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“Le Cassoulet est le Dieu de la cuisine Occitane. Un Dieu en trois personnes: Dieu le père est celui de Castelnaudary, Dieu le fils est celui de Carcassonne, et le Saint-Esprit qui est celui de Toulouse.”
— famous French Proverb *
The French approach to cassoulet is a serious one. It is perhaps the height of French cuisine, though one completely without pretense. Working-class fare at its finest, cassoulet, so the story goes, was invented in the Languedoc town of Castelnaudary. It was a hearty meal made for the city’s defenders who were fighting off an invasion from the Black Prince, Edward the Prince of Wales, back in the 12th century. Whether or not this legend is true, the cassoulet of Castelnaudary is accepted as the original article and represents the archetype of the dish. The foundation of cassoulet is patience and beans, and, after that, let the riffing begin. Whether that’s the regional and traditional derivations like you’ll find in Toulouse (breadcrumbs) or Carcassonne, or something that you want to do in your own kitchen.
The name cassoulet comes from the pot it’s cooked in, traditionally a clay pot sourced from a nearby village. The beauty of culture is that while cassoulet may be a Languedoc original, it may also derive from a bean stew traditionally made in the Arab world, as Moorish rule of the Iberian peninsula saw its borders encroach quite closely on this part of France.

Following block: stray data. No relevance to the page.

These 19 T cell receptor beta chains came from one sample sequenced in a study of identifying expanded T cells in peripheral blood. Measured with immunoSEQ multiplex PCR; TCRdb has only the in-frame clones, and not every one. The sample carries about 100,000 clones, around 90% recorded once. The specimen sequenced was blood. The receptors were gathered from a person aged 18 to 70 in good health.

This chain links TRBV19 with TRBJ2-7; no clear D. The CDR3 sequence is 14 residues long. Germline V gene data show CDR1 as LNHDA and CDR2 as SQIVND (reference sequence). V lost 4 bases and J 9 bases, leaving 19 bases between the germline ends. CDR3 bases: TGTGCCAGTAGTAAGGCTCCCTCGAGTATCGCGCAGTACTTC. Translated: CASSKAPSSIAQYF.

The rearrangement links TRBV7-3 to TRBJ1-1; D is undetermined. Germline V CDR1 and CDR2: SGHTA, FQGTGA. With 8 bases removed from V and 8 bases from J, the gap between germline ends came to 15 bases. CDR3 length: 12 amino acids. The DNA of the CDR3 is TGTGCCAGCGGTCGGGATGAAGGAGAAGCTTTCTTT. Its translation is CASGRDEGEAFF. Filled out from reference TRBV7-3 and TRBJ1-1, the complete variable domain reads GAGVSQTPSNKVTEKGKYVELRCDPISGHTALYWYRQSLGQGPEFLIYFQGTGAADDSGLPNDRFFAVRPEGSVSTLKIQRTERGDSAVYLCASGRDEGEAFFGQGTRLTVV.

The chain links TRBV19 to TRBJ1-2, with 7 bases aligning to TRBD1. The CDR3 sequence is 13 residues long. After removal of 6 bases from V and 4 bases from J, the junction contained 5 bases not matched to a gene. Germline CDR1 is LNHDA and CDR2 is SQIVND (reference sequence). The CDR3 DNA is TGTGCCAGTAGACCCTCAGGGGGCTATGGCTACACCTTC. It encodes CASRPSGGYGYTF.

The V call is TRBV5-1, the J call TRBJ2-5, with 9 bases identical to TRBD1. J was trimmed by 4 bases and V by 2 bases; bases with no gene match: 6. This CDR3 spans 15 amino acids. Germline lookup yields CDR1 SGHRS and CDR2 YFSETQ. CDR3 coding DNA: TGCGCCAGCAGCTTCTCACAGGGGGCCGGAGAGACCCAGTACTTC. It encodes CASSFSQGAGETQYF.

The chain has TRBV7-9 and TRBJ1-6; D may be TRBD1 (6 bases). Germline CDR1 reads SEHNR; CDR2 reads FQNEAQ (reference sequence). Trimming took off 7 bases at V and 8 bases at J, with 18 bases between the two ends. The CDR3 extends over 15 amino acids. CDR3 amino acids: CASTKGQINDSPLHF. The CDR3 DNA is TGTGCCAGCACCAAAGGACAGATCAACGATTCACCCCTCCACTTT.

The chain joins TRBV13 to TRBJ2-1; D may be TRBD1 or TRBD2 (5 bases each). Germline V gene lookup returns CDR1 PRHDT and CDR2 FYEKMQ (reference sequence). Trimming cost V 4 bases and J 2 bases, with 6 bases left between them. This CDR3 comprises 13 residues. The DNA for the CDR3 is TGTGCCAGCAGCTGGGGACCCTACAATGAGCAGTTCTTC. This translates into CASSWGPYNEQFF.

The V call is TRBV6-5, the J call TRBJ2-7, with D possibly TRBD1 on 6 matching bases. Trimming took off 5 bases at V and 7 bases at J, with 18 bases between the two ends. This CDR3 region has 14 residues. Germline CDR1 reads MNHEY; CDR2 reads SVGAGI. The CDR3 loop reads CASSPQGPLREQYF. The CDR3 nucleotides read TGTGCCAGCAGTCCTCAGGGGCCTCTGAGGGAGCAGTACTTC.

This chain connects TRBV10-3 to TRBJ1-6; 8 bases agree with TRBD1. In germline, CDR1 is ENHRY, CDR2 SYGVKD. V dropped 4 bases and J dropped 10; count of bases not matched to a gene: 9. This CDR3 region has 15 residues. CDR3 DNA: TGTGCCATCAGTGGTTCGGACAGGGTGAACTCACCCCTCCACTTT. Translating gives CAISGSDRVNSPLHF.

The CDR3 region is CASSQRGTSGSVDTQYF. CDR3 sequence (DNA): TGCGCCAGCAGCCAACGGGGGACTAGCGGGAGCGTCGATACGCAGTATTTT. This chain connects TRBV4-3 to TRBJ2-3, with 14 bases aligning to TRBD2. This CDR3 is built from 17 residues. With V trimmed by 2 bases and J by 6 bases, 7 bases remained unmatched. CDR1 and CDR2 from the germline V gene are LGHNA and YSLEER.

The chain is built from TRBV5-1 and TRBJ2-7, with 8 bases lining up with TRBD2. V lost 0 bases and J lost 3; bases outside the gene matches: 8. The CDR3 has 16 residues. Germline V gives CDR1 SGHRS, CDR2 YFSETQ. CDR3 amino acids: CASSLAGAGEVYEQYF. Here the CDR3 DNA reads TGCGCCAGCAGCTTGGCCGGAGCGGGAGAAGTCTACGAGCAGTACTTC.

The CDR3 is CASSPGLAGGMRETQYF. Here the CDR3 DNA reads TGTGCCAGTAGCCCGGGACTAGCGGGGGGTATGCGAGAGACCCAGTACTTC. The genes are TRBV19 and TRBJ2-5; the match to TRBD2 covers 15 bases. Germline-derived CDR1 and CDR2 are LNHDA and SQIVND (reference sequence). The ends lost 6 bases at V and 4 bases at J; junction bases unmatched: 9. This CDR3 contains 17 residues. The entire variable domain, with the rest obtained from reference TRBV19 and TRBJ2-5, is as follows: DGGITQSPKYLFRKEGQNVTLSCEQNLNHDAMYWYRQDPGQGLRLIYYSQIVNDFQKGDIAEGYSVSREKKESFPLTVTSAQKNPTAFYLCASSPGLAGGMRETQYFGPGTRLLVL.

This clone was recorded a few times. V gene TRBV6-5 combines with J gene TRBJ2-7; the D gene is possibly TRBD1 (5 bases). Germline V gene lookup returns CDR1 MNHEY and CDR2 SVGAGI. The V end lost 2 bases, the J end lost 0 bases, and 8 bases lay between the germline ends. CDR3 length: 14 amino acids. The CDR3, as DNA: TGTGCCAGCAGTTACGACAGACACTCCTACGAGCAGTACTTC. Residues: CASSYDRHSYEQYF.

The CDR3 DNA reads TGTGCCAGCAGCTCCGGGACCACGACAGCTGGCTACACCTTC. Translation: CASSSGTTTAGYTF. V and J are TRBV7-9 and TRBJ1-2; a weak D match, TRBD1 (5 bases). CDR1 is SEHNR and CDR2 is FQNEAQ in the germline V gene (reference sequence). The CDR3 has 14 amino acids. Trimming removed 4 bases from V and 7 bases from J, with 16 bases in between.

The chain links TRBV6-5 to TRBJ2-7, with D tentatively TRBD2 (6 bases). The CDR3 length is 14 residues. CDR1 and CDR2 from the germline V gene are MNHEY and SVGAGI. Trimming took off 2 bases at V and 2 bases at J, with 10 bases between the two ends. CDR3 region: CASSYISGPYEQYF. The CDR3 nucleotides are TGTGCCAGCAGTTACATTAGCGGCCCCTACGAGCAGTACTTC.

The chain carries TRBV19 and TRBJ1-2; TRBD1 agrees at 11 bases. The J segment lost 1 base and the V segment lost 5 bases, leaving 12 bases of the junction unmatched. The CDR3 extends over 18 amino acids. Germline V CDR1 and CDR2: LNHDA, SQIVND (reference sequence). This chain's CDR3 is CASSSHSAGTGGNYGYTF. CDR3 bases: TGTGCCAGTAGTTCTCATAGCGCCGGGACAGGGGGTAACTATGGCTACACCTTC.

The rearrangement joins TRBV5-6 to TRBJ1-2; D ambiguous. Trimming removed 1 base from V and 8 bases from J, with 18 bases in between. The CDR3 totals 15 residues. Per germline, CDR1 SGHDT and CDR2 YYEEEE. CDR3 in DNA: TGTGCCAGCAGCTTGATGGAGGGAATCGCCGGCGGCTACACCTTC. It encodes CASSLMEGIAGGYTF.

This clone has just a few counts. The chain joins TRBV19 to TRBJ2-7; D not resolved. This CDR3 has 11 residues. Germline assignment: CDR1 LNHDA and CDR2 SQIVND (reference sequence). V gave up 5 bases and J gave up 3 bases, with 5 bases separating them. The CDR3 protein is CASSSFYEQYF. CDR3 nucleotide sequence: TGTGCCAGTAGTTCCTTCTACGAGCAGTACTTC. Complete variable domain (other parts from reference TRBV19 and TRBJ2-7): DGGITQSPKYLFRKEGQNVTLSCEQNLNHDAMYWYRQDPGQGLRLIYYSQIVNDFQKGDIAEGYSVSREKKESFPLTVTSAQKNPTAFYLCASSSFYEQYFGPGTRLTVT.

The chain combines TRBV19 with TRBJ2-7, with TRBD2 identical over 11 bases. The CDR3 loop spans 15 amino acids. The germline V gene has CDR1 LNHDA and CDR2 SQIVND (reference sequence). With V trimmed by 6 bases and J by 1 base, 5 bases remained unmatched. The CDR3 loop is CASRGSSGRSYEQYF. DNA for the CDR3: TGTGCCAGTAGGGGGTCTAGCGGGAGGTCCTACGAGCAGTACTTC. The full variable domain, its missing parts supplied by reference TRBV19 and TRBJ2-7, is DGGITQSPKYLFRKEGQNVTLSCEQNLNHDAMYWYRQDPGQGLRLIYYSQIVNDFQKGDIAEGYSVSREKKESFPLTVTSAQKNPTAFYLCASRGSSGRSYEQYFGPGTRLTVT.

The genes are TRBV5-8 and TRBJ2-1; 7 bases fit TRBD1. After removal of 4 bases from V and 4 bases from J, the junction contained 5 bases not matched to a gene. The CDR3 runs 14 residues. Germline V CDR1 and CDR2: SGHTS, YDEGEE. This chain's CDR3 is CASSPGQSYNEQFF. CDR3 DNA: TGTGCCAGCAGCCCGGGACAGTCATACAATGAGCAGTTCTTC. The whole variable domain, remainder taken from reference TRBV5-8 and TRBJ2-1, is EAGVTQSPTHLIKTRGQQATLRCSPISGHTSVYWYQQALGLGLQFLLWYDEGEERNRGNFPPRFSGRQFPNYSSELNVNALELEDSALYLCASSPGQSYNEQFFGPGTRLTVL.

For those of us not lucky enough to be ensconced in the south of France for most of our days, cassoulet has become a hit among bistro-style fare in America; and chef Jason Stoneburner at Bastille Café & Bar in Seattle offers up a Toulouse-style take on the famous French dish, along with some of his signature tweaks.
Toulouse, while a part of the cassoulet trinity, uses a local sausage, known as, Toulouse sausage—surprise! Though Jason swaps that out for house-made sausage that he makes with piment d’espelette, a spicy red pepper grown in the French Basque Country; Tarbais or haricot beans from France, grown at California’s Rancho Gordo; and, lastly, smoked ham shank added to the simmer to add richness, which cassoulet has in spades.
With the cassoulet, Bastille sommelier Alexandra Stang pairs a local Languedoc wine, the Domaine Magellan Coteaux du Languedoc Pézenas. The ripe, rich wine pairs perfectly with its regional counterpart. Should you give homemade cassoulet a go, one trick to keep in mind, to make sure it’s cooked long enough, is the secret of the seven skins. As a film settles over the simmering stew, you are supposed to break it until a seventh skin has formed, then you’ll know it’s ready. Pm
* (“Cassoulet is the God of Occitan cuisine. A god in three persons: God, the father, is that of Castelnaudary, God the son is that of Carcassonne, and the Holy Spirit is that of Toulouse.”)